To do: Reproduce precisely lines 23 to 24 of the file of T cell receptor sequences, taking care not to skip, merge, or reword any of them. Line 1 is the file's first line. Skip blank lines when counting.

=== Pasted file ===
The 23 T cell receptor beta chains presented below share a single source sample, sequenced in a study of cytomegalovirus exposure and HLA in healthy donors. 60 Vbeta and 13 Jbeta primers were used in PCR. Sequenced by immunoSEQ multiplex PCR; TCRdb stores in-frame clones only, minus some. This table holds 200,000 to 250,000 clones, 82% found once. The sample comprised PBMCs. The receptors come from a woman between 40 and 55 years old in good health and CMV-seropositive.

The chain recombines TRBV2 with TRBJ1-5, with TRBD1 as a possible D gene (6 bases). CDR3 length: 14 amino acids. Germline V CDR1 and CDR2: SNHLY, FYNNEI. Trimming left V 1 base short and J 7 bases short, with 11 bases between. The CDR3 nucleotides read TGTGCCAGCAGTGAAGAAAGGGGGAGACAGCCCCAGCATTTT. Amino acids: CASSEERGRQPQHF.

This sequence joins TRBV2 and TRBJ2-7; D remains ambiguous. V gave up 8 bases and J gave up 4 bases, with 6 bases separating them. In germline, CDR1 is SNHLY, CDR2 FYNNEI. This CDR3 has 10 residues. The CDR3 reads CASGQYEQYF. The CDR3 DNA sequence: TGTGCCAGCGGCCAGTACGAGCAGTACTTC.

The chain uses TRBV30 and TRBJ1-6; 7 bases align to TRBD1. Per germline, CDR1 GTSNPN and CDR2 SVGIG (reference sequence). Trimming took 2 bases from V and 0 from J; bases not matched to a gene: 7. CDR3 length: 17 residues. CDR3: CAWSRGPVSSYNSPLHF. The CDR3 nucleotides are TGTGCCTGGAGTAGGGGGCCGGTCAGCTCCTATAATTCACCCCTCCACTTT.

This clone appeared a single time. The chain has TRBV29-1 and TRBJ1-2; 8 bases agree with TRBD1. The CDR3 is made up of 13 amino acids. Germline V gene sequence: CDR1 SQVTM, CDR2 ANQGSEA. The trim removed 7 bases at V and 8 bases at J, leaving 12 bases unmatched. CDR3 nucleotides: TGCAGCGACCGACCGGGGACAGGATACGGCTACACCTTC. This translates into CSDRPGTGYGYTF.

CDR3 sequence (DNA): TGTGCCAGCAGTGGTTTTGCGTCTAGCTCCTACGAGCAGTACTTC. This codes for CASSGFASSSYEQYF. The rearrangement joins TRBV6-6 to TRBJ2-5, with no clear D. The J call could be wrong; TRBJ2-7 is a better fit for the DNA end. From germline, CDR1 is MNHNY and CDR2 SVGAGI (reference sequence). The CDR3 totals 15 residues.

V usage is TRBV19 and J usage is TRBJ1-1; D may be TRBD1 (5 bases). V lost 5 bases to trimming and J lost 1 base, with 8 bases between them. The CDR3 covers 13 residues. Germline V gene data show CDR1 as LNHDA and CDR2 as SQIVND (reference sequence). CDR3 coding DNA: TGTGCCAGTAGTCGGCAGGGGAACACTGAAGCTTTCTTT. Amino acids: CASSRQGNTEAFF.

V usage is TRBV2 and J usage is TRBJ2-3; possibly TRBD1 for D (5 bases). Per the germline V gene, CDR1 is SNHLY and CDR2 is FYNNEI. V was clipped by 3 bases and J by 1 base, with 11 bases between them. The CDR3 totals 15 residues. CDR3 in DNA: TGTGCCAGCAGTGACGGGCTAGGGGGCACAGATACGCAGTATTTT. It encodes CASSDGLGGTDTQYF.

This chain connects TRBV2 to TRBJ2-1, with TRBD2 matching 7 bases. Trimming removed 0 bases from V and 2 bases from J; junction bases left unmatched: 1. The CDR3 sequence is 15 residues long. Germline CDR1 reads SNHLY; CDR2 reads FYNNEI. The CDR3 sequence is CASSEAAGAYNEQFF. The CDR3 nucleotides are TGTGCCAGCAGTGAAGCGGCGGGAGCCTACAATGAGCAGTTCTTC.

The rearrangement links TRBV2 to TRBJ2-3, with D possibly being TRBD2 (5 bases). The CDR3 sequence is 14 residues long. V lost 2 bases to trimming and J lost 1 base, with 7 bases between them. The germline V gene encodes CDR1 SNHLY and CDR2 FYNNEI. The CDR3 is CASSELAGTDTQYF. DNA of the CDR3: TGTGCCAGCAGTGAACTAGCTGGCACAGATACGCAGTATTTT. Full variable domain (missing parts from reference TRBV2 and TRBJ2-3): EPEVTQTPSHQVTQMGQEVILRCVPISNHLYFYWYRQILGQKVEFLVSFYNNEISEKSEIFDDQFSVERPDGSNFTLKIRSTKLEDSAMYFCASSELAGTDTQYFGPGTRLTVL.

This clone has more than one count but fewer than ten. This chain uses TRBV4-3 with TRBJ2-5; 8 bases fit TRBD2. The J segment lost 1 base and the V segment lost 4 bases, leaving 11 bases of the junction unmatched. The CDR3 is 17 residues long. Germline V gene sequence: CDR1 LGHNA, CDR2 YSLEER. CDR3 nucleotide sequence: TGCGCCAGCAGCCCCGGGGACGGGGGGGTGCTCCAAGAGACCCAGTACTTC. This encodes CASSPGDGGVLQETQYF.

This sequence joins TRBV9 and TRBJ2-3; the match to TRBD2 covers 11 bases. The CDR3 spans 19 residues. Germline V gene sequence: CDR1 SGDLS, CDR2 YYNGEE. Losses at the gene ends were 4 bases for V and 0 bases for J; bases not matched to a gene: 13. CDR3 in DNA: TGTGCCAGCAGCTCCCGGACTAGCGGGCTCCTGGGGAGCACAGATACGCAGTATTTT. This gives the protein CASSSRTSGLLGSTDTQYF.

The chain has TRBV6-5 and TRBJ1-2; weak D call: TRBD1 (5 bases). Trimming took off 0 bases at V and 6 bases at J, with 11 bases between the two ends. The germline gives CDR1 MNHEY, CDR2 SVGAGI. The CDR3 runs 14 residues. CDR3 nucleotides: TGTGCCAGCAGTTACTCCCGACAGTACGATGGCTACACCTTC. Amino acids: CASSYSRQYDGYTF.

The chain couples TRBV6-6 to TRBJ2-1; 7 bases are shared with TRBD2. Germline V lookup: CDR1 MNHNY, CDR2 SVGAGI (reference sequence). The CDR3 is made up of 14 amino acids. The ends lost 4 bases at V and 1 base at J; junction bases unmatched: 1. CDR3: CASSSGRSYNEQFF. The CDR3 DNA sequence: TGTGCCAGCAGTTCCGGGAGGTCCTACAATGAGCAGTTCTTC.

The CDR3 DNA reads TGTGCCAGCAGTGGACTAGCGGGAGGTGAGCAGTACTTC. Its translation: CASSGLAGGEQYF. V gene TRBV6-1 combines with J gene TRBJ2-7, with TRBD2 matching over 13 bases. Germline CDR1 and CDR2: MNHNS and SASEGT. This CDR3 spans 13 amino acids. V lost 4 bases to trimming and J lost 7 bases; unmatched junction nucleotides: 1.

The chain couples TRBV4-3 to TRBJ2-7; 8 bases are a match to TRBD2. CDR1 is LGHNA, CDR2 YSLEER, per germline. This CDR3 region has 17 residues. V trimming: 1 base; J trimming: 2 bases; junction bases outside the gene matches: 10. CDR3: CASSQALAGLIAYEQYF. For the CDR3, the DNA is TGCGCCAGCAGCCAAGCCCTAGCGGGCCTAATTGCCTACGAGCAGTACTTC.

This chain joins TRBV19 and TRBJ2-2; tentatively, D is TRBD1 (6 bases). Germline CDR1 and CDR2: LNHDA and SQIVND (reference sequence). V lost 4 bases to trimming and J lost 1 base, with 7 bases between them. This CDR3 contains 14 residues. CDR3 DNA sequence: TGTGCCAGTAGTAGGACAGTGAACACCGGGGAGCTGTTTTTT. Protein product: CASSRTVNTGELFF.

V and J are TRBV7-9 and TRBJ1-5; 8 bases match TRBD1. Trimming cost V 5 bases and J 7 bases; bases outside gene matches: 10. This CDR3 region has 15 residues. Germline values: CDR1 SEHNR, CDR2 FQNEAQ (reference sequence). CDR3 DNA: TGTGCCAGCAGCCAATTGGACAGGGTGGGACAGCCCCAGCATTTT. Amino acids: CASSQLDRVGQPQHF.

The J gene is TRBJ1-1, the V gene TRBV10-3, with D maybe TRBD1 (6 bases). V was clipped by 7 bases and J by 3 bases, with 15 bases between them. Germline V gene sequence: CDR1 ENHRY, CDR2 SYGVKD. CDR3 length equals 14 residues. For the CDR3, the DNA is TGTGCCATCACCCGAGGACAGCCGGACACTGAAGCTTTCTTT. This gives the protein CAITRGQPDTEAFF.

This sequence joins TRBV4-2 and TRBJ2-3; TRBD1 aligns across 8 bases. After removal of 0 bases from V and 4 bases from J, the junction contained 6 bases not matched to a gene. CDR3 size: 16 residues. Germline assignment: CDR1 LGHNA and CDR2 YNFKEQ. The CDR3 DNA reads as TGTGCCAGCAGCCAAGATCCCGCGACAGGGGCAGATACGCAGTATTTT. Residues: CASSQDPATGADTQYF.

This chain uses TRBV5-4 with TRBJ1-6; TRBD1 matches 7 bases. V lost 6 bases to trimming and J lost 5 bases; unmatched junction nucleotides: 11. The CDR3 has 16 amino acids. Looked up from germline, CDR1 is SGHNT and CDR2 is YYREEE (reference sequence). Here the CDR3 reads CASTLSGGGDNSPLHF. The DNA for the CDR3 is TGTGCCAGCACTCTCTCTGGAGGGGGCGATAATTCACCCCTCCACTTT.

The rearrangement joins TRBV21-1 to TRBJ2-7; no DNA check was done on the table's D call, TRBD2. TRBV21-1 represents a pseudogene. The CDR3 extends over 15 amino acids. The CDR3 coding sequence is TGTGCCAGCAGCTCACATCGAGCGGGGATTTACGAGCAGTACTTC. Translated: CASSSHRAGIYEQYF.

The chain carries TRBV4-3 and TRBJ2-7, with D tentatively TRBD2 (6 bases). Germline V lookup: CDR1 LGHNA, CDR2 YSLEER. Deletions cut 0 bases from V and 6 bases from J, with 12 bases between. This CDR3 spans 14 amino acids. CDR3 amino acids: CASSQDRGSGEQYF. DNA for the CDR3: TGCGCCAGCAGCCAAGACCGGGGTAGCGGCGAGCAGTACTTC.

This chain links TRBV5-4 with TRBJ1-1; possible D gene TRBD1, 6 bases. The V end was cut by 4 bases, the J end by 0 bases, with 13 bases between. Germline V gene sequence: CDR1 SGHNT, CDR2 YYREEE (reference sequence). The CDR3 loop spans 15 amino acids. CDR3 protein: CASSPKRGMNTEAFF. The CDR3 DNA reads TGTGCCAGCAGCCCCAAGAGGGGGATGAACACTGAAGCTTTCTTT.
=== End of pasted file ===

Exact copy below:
The chain carries TRBV4-3 and TRBJ2-7, with D tentatively TRBD2 (6 bases). Germline V lookup: CDR1 LGHNA, CDR2 YSLEER. Deletions cut 0 bases from V and 6 bases from J, with 12 bases between. This CDR3 spans 14 amino acids. CDR3 amino acids: CASSQDRGSGEQYF. DNA for the CDR3: TGCGCCAGCAGCCAAGACCGGGGTAGCGGCGAGCAGTACTTC.

This chain links TRBV5-4 with TRBJ1-1; possible D gene TRBD1, 6 bases. The V end was cut by 4 bases, the J end by 0 bases, with 13 bases between. Germline V gene sequence: CDR1 SGHNT, CDR2 YYREEE (reference sequence). The CDR3 loop spans 15 amino acids. CDR3 protein: CASSPKRGMNTEAFF. The CDR3 DNA reads TGTGCCAGCAGCCCCAAGAGGGGGATGAACACTGAAGCTTTCTTT.